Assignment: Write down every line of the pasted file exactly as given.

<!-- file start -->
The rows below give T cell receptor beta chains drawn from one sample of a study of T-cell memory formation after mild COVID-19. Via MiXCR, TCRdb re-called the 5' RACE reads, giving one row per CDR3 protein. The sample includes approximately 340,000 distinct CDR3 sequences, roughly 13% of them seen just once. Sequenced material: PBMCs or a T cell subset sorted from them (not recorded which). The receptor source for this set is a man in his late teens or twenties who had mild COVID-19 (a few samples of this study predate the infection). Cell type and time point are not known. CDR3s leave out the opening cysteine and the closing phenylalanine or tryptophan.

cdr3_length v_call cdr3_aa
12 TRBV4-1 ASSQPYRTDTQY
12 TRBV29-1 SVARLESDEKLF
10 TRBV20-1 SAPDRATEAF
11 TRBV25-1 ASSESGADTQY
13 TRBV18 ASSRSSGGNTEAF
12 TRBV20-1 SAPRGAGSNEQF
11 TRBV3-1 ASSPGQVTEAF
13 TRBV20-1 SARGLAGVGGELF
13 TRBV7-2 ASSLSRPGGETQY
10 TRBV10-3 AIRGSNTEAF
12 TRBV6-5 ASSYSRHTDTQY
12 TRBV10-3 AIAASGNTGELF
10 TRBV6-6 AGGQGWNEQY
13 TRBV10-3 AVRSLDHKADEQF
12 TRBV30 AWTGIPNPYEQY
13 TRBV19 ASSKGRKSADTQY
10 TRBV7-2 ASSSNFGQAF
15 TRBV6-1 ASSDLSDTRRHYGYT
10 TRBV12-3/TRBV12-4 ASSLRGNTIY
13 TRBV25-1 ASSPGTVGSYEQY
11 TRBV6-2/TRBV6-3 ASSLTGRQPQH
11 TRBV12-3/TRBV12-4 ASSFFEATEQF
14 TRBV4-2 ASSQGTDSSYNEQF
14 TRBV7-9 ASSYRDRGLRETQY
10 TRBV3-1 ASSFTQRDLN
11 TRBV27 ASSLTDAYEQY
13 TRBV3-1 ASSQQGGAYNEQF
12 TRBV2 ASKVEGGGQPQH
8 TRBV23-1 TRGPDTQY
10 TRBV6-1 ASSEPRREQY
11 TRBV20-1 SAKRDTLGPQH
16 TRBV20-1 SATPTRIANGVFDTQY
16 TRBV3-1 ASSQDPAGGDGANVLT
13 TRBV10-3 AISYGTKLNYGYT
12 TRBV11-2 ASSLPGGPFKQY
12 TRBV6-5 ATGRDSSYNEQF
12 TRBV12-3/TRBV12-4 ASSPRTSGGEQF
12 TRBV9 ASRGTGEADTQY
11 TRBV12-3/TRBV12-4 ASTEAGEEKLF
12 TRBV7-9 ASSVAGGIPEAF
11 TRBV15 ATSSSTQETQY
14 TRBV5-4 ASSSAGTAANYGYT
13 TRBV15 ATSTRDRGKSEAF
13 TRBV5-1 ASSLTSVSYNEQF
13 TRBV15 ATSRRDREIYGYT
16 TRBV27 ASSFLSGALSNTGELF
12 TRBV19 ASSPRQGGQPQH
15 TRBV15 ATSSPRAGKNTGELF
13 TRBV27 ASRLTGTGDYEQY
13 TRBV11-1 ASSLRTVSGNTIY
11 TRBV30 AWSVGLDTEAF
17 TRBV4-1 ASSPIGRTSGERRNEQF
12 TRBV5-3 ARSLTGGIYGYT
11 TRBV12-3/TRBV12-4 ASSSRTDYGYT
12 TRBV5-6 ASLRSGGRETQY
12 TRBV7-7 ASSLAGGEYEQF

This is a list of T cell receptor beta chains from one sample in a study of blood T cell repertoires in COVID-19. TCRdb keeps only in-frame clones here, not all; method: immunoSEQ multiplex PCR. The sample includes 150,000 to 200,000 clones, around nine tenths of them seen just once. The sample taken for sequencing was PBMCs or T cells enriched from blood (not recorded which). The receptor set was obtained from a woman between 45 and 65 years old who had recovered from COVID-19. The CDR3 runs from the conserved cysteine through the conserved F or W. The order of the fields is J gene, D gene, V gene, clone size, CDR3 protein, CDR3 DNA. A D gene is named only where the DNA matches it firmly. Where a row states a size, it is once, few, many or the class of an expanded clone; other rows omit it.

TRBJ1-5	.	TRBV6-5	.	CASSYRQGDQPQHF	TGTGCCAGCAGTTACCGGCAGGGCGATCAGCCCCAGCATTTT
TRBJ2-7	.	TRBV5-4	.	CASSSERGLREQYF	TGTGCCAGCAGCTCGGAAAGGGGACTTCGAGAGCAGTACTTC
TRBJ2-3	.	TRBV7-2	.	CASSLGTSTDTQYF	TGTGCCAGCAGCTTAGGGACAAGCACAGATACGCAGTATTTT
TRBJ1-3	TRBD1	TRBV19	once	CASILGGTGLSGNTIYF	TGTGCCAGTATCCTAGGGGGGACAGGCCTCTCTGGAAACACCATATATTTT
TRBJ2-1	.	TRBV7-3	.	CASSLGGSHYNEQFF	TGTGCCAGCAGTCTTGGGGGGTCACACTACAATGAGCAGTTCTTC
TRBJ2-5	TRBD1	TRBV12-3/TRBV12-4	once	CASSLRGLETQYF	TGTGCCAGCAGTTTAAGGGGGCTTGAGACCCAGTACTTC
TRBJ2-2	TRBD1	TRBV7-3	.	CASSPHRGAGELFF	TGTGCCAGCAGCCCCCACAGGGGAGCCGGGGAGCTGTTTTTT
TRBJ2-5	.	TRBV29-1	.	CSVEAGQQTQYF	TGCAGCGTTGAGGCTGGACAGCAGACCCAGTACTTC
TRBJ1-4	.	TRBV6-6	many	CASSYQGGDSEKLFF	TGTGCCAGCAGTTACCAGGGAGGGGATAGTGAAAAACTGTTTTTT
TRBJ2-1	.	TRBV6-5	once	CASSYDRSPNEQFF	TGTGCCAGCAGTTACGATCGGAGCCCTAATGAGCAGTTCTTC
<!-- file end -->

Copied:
The rows below give T cell receptor beta chains drawn from one sample of a study of T-cell memory formation after mild COVID-19. Via MiXCR, TCRdb re-called the 5' RACE reads, giving one row per CDR3 protein. The sample includes approximately 340,000 distinct CDR3 sequences, roughly 13% of them seen just once. Sequenced material: PBMCs or a T cell subset sorted from them (not recorded which). The receptor source for this set is a man in his late teens or twenties who had mild COVID-19 (a few samples of this study predate the infection). Cell type and time point are not known. CDR3s leave out the opening cysteine and the closing phenylalanine or tryptophan.

cdr3_length v_call cdr3_aa
12 TRBV4-1 ASSQPYRTDTQY
12 TRBV29-1 SVARLESDEKLF
10 TRBV20-1 SAPDRATEAF
11 TRBV25-1 ASSESGADTQY
13 TRBV18 ASSRSSGGNTEAF
12 TRBV20-1 SAPRGAGSNEQF
11 TRBV3-1 ASSPGQVTEAF
13 TRBV20-1 SARGLAGVGGELF
13 TRBV7-2 ASSLSRPGGETQY
10 TRBV10-3 AIRGSNTEAF
12 TRBV6-5 ASSYSRHTDTQY
12 TRBV10-3 AIAASGNTGELF
10 TRBV6-6 AGGQGWNEQY
13 TRBV10-3 AVRSLDHKADEQF
12 TRBV30 AWTGIPNPYEQY
13 TRBV19 ASSKGRKSADTQY
10 TRBV7-2 ASSSNFGQAF
15 TRBV6-1 ASSDLSDTRRHYGYT
10 TRBV12-3/TRBV12-4 ASSLRGNTIY
13 TRBV25-1 ASSPGTVGSYEQY
11 TRBV6-2/TRBV6-3 ASSLTGRQPQH
11 TRBV12-3/TRBV12-4 ASSFFEATEQF
14 TRBV4-2 ASSQGTDSSYNEQF
14 TRBV7-9 ASSYRDRGLRETQY
10 TRBV3-1 ASSFTQRDLN
11 TRBV27 ASSLTDAYEQY
13 TRBV3-1 ASSQQGGAYNEQF
12 TRBV2 ASKVEGGGQPQH
8 TRBV23-1 TRGPDTQY
10 TRBV6-1 ASSEPRREQY
11 TRBV20-1 SAKRDTLGPQH
16 TRBV20-1 SATPTRIANGVFDTQY
16 TRBV3-1 ASSQDPAGGDGANVLT
13 TRBV10-3 AISYGTKLNYGYT
12 TRBV11-2 ASSLPGGPFKQY
12 TRBV6-5 ATGRDSSYNEQF
12 TRBV12-3/TRBV12-4 ASSPRTSGGEQF
12 TRBV9 ASRGTGEADTQY
11 TRBV12-3/TRBV12-4 ASTEAGEEKLF
12 TRBV7-9 ASSVAGGIPEAF
11 TRBV15 ATSSSTQETQY
14 TRBV5-4 ASSSAGTAANYGYT
13 TRBV15 ATSTRDRGKSEAF
13 TRBV5-1 ASSLTSVSYNEQF
13 TRBV15 ATSRRDREIYGYT
16 TRBV27 ASSFLSGALSNTGELF
12 TRBV19 ASSPRQGGQPQH
15 TRBV15 ATSSPRAGKNTGELF
13 TRBV27 ASRLTGTGDYEQY
13 TRBV11-1 ASSLRTVSGNTIY
11 TRBV30 AWSVGLDTEAF
17 TRBV4-1 ASSPIGRTSGERRNEQF
12 TRBV5-3 ARSLTGGIYGYT
11 TRBV12-3/TRBV12-4 ASSSRTDYGYT
12 TRBV5-6 ASLRSGGRETQY
12 TRBV7-7 ASSLAGGEYEQF

This is a list of T cell receptor beta chains from one sample in a study of blood T cell repertoires in COVID-19. TCRdb keeps only in-frame clones here, not all; method: immunoSEQ multiplex PCR. The sample includes 150,000 to 200,000 clones, around nine tenths of them seen just once. The sample taken for sequencing was PBMCs or T cells enriched from blood (not recorded which). The receptor set was obtained from a woman between 45 and 65 years old who had recovered from COVID-19. The CDR3 runs from the conserved cysteine through the conserved F or W. The order of the fields is J gene, D gene, V gene, clone size, CDR3 protein, CDR3 DNA. A D gene is named only where the DNA matches it firmly. Where a row states a size, it is once, few, many or the class of an expanded clone; other rows omit it.

TRBJ1-5	.	TRBV6-5	.	CASSYRQGDQPQHF	TGTGCCAGCAGTTACCGGCAGGGCGATCAGCCCCAGCATTTT
TRBJ2-7	.	TRBV5-4	.	CASSSERGLREQYF	TGTGCCAGCAGCTCGGAAAGGGGACTTCGAGAGCAGTACTTC
TRBJ2-3	.	TRBV7-2	.	CASSLGTSTDTQYF	TGTGCCAGCAGCTTAGGGACAAGCACAGATACGCAGTATTTT
TRBJ1-3	TRBD1	TRBV19	once	CASILGGTGLSGNTIYF	TGTGCCAGTATCCTAGGGGGGACAGGCCTCTCTGGAAACACCATATATTTT
TRBJ2-1	.	TRBV7-3	.	CASSLGGSHYNEQFF	TGTGCCAGCAGTCTTGGGGGGTCACACTACAATGAGCAGTTCTTC
TRBJ2-5	TRBD1	TRBV12-3/TRBV12-4	once	CASSLRGLETQYF	TGTGCCAGCAGTTTAAGGGGGCTTGAGACCCAGTACTTC
TRBJ2-2	TRBD1	TRBV7-3	.	CASSPHRGAGELFF	TGTGCCAGCAGCCCCCACAGGGGAGCCGGGGAGCTGTTTTTT
TRBJ2-5	.	TRBV29-1	.	CSVEAGQQTQYF	TGCAGCGTTGAGGCTGGACAGCAGACCCAGTACTTC
TRBJ1-4	.	TRBV6-6	many	CASSYQGGDSEKLFF	TGTGCCAGCAGTTACCAGGGAGGGGATAGTGAAAAACTGTTTTTT
TRBJ2-1	.	TRBV6-5	once	CASSYDRSPNEQFF	TGTGCCAGCAGTTACGATCGGAGCCCTAATGAGCAGTTCTTC